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Mortality Risk of Clostridioides difficile Infection Increased With Proton Pump Inhibitor Use


Proton pump inhibitor use was cited as the only avoidable risk factor for mortality in patients with Clostridioides difficile infection.

Gut dysbiosis caused by proton pump inhibitor (PPI) use was associated with an increased mortality risk among patients with Clostridioides difficile infection (CDI), according to study findings published in Microbiology Spectrum.

Characterized by diverse clinical presentations, from mild diarrhea to fulminant toxic colitis, CDI is a known risk factor for mortality in patients with acute and chronic illnesses. A recent study showed that up to 23% of all-cause hospital deaths in Europe were attributable to CDI.

“Because the global population is aging and chronic diseases and hospitalizations are increasing, there is an unmet need to identify manageable risk factors and avoid them to reduce CDI-associated death,” the study authors wrote.

Among these potential risk factors, PPIs, which are frequently prescribed by health care providers to ameliorate gastroesophageal reflux disease and prevent gastrointestinal ulcers and bleeding in elderly and chronically ill patients, have been linked with various adverse effects, including CDI and gut dysbiosis.

“Therefore, it is essential to clarify the safety of PPI use in chronically ill patients, particularly those with CDI,” the researchers noted.

They enrolled a total of 306 patients with diarrhea and clinical suspicion of CDI who underwent stool tests for the infection through polymerase chain reaction–based detection of the toxin B gene (tcdB) between August 2016 and July 2018.

Fecal samples were collected prospectively for microbiota analysis after the launch of the study in July 2017 and were available for 145 patients; 79 and 66 fecal samples were from those with a final diagnosis of CDI and the non-CDI group, respectively.

Risk factors associated with death within 180 days were identified using Cox regression analysis, with fecal microbiota determined through bacterial 16S rRNA gene sequencing.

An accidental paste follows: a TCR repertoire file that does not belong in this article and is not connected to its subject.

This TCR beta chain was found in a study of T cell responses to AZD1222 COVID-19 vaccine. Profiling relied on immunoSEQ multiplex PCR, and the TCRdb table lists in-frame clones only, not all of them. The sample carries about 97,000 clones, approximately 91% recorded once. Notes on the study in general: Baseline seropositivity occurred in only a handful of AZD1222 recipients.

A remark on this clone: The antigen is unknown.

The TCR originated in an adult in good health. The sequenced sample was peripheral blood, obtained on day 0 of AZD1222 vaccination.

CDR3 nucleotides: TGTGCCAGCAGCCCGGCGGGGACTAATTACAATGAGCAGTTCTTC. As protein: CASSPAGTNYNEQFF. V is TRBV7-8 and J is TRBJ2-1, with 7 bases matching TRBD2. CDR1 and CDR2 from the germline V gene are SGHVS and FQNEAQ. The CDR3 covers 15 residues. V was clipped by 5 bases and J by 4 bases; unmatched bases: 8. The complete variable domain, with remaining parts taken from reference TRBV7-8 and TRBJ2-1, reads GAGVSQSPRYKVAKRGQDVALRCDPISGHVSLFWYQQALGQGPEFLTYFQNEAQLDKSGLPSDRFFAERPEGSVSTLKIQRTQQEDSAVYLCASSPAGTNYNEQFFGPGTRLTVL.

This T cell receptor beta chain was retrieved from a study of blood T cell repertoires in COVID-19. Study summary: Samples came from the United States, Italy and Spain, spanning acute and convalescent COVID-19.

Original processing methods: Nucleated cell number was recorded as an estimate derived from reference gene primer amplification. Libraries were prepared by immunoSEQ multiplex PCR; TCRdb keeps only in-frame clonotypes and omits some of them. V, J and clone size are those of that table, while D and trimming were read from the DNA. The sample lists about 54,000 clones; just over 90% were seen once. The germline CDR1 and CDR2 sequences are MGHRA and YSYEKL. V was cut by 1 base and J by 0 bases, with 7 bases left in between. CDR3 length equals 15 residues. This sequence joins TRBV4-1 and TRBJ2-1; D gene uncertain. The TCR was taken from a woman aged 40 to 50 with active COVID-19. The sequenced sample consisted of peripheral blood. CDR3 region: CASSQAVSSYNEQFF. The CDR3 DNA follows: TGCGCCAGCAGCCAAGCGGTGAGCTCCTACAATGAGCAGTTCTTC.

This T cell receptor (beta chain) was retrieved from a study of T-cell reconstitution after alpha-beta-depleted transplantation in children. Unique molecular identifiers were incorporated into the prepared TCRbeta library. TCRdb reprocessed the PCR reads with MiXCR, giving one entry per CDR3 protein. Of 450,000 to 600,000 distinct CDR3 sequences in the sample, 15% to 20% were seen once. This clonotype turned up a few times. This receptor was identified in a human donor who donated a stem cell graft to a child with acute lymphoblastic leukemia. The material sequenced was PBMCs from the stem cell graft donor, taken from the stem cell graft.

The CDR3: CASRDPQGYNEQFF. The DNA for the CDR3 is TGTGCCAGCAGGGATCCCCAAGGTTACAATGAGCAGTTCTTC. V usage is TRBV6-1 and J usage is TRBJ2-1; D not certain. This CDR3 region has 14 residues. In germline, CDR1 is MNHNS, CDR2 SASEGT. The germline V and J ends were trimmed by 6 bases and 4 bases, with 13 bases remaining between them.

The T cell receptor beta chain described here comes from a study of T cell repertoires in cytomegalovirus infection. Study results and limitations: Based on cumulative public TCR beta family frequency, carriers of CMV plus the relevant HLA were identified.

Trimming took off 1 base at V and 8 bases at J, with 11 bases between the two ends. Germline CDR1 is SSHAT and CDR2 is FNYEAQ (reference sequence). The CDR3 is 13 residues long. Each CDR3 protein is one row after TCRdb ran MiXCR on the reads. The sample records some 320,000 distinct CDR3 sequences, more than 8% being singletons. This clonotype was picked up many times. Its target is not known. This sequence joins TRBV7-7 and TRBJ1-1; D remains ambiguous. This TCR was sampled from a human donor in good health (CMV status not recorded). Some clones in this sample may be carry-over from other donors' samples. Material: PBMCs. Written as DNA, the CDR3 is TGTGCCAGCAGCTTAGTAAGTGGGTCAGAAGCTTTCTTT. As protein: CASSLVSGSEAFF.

Of the patients with diarrhea, 240 (mean age, 69.1 years) were positive for tcdB and diagnosed with CDI, of whom 91 died within 180 days. Multivariate analysis showed several independent risk factors associated with overall mortality in patients with CDI:

  • male sex (adjusted HR [aHR], 1.73; 95% CI, 1.06 to 2.82),
  • high Charlson Comorbidity Index (aHR, 1.18; 95% CI, 1.09-1.28) and McCabe (aHR, 2.39; 95% CI, 1.30-4.39) scores,
  • high serum C-reactive protein levels (aHR, 1.01; 95% CI, 1.00-1.01),
  • low hematocrit levels (aHR, 0.92; 95% CI, 0.88-0.97),
  • low absolute eosinophil counts (aHR, 0.14; 95% CI, 0.03-0.61),
  • high neutrophil/lymphocyte ratios (aHR, 1.03; 95% CI, 1.01-1.04), and
  • daily PPI use (aHR, 1.20 per week; 95% CI, 1.01-1.43).

Cumulative analyses further confirmed the association of duration-dependent PPI use with a high mortality rate.

Fecal microbiota analyses showed associations of decreased relative abundance of Ruminococcus gnavus (P = .001) and Prevotella copri (P = .025) and increased relative abundance of Parabacteroides merdae (P = .001) and Clostridioides difficile (P = .040) with higher mortality rates in patients with CDI. Notably, these microbiota changes were correlated with the duration of PPI use.

“Prolonged PPI use perturbs the gut microbiome and disrupts homeostasis, resulting in deterioration and death, particularly among chronically ill patients,” the researchers concluded. “Our findings provide a rationale for the cautious use of PPIs in patients with CDI and other chronic illnesses.”


Lin CY, Cheng HT, Kuo CJ, et al. Proton pump inhibitor-induced gut dysbiosis increases mortality rates for patients with Clostridioides difficile infection. Microbiol Spectr. 2022;e0048622. doi:10.1128/spectrum.00486-22

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